Jared Leto Was Never The Same After Requiem For A Dream

If there happened to be a general consensus regarding who holds the title of "most annoying living method actor," chances are Jared Leto would be unanimously voted as victor. The actor became particularly well-known for his ultra-immersive antics while filming 2016's "Suicide Squad," which included gifting co-star Margot Robbie a live rat and doling out used condoms as a cast-wide wrap present. According to Leto, these gestures were merely a symbol of how deeply committed he was to portraying the sick, twisted persona of the Joker — a practice that proved unnecessarily grandiose considering how limited the villain's role ultimately ended up being in the film.

Leto's manic obsession with "getting in character" didn't develop overnight, though. While he appeared in a slew of critically and commercially successful films during his early acting career — from "Fight Club" to "Girl, Interrupted" to "American Psycho"—it was his role in Darren Aronofsky's 2000 film "Requiem for a Dream" that really saw the actor push himself to his mental and physical limits, resulting in a long-term ailment that Leto found incredibly hard to shake.

Assimilating among NYC addicts

For those who are a bit rusty on the plot points of Aronofsky's edgy and upsetting psychological drama, let's recap "Requiem for a Dream." Based on the 1978 novel of the same name by Hubert Selby Jr. (who co-wrote the screenplay), the film follows a group of drug addicts as they become increasingly dependent on heroin, leaving their previous ambitions in the rear-view window. 

Leto plays the principal character, Harry Goldfarb, a recent college graduate from Brighton Beach, Brooklyn who sells heroin with his friend Tyrone (Marlon Wayans) and girlfriend Marion (Jennifer Connelly). Though they're ostensibly only dealing in order to fund their own personal dreams — Harry and Marion want to open a clothing boutique to show off her clothing designs, while Tyrone wants to get out of the low-income neighborhood he was raised in — it becomes clear that getting high off their own supply won't get them anywhere. This becomes especially true when a city-wide dope shortage renders their operation dry — and imminent withdrawal symptoms compound their desperation.

In order to understand the plight of New York heroin addicts, Leto claims to have completely immersed himself in this way of life, stating that "every night was an adventure." He recounts witnessing someone miss the vein in their arm and effectively poisoning themselves, as well as realizing that certain participants did not return due to their deaths from overdosing. But Leto's acceptance into this scene came with a literal price, as he was robbed once during his exploits in assimilating into the world of New York drug addicts.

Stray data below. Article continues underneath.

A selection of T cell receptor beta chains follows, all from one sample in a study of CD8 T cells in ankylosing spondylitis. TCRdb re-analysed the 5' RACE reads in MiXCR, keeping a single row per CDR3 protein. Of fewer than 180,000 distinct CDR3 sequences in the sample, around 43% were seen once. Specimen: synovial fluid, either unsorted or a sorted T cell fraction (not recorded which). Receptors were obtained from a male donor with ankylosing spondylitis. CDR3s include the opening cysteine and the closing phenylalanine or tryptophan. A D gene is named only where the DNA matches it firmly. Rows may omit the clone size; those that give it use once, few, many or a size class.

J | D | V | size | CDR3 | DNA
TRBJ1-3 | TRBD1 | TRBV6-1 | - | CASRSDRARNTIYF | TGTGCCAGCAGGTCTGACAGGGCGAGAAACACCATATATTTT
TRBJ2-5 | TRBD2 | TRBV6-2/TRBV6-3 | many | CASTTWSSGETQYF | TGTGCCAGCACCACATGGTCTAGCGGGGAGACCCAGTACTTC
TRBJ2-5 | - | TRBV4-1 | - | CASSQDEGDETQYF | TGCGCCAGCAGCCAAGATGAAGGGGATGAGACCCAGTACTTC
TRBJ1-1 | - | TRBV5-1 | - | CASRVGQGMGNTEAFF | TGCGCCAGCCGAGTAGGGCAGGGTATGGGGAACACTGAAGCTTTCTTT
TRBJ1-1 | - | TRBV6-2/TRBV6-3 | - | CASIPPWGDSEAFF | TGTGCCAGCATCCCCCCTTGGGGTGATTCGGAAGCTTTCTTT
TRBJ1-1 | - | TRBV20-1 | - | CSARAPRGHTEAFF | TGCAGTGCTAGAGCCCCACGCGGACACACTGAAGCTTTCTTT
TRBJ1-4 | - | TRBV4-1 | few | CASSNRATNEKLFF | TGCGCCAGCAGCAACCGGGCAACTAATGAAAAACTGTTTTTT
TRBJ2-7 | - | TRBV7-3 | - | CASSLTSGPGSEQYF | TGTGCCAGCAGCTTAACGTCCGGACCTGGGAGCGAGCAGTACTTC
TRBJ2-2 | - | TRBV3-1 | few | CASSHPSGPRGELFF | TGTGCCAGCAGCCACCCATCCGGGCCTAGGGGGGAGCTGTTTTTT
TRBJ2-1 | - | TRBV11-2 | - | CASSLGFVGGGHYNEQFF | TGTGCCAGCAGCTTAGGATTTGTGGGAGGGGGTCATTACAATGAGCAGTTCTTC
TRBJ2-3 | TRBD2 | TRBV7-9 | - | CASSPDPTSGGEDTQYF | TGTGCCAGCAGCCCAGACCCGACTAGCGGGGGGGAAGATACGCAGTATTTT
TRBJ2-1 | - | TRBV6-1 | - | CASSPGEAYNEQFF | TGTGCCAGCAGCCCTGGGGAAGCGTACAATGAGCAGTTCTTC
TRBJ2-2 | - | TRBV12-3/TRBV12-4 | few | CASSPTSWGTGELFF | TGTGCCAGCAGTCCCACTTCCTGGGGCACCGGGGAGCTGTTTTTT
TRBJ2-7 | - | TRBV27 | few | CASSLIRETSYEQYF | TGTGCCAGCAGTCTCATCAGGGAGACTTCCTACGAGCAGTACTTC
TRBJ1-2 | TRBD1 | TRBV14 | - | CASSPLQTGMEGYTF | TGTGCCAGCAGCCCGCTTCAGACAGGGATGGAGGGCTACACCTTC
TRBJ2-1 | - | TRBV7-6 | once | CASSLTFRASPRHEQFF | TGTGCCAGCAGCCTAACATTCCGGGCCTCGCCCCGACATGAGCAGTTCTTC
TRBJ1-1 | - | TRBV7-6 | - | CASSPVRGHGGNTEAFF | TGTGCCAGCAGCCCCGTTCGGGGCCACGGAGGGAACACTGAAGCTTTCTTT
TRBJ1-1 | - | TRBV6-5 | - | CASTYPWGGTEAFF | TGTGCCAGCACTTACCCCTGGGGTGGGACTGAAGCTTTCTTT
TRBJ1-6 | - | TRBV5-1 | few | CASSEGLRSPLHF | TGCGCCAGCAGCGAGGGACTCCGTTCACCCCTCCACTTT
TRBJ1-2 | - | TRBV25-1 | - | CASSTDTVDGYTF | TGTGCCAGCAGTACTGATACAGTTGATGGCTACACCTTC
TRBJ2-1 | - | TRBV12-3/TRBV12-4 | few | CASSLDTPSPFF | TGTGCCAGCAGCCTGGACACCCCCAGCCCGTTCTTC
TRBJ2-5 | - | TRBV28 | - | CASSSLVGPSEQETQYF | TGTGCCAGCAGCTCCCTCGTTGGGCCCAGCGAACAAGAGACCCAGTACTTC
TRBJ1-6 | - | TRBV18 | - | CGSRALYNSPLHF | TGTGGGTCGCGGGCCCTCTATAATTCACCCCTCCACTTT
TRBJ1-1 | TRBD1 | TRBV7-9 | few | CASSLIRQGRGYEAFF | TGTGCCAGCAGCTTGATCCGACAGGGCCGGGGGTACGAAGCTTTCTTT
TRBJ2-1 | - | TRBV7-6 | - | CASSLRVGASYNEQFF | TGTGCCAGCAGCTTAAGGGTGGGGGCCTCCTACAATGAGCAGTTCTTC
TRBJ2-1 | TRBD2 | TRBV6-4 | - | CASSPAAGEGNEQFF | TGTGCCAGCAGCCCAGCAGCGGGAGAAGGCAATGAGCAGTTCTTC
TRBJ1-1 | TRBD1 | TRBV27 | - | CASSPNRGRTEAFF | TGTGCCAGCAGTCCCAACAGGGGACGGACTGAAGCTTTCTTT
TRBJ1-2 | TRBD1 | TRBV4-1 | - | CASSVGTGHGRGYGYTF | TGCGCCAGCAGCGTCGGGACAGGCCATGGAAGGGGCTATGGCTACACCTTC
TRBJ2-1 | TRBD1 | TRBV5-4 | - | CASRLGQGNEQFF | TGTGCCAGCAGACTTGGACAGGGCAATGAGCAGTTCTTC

Developing body dysmorphia

In order to play the role of Harry, Leto felt that he needed to lose a massive amount of weight in order to sell his character's experience. It reached a point where the actor said he felt "addicted to losing weight," a sign of an encroaching eating disorder and the hell of body dysmorphia that inevitably comes along for the ride. 

Though excessive weight loss and gain are no strangers to the world of method acting, the difference between bodily discipline and dysmorphia is an incredibly fine line, if not one that's entirely blurred. This is totally supported by the fact that Leto claims he kept looking in the mirror but didn't "see himself" as being thin enough, an incredibly common (and self-destructive) symptom of developing an eating disorder, especially when it's accompanied by what Leto called "a little voice in your head" that tells you it's always possible to lose more weight.

Thankfully, as the filming of "Requiem of a Dream" concluded, so did Leto's commitment to weight loss. Clearly suffering from disordered eating and unhealthy thoughts concerning his weight, the actor decided to check himself into a recovery program.

Leto's road to recovery

In true Jared Leto fashion, the institution he sought solace in during his recovery process ended up being a monastery in Portugal. During his tenure there, he finally began re-developing the relationship to food and eating that he once had — but this process was not quick, nor was it easy. 

Speaking to Albawaba, Leto recounts one specific meal as having been a major breakthrough: He successfully ate half of one single taco, which he considered an "incredibly large meal" at the time. Having previously only nourished himself with raw vegetables, this fully-cooked meal felt like an incredible feat to devour. Others in Leto's life even noticed how significant this attempt at feasting was, with one person directly applauding Leto by commenting on "how much food" the actor had just eaten — a significant departure from the few stalks of broccoli or slices of cucumber which previously comprised his entire diet.

While people are quick to clown on Jared Leto, his experience losing weight on "Requiem for a Dream" is a perfect example of just how easily body image issues can transform into full-blown eating disorders which require rigorous treatment and personal self-reflection. Sure, this one-off experience with suffering doesn't exactly redeem the fact that Leto is a bona fide method acting terrorist, gifting dead hogs and anal beads to his fellow cast members whenever the moment strikes him. However, in recognizing the reality of Leto's "very [emotionally] difficult" struggle with food, we might be able to kick the appeal of dangerously intense method acting once and for all. Pet rats everywhere, rejoice!